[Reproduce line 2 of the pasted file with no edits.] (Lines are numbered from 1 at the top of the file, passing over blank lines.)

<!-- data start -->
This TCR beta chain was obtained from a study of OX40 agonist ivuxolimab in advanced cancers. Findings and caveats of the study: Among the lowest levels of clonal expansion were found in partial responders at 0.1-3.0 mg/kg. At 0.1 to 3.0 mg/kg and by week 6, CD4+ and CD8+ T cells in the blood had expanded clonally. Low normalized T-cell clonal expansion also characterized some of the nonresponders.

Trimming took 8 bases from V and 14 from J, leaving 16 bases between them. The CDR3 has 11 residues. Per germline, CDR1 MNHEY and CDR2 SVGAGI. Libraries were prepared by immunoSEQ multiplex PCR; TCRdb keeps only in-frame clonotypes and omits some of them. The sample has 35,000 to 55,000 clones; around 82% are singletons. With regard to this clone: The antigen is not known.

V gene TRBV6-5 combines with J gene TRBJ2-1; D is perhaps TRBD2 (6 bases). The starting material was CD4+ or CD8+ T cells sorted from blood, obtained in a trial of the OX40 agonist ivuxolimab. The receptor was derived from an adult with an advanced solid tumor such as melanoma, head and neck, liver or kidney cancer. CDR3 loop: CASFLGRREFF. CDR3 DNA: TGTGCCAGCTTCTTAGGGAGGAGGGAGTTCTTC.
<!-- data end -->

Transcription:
Trimming took 8 bases from V and 14 from J, leaving 16 bases between them. The CDR3 has 11 residues. Per germline, CDR1 MNHEY and CDR2 SVGAGI. Libraries were prepared by immunoSEQ multiplex PCR; TCRdb keeps only in-frame clonotypes and omits some of them. The sample has 35,000 to 55,000 clones; around 82% are singletons. With regard to this clone: The antigen is not known.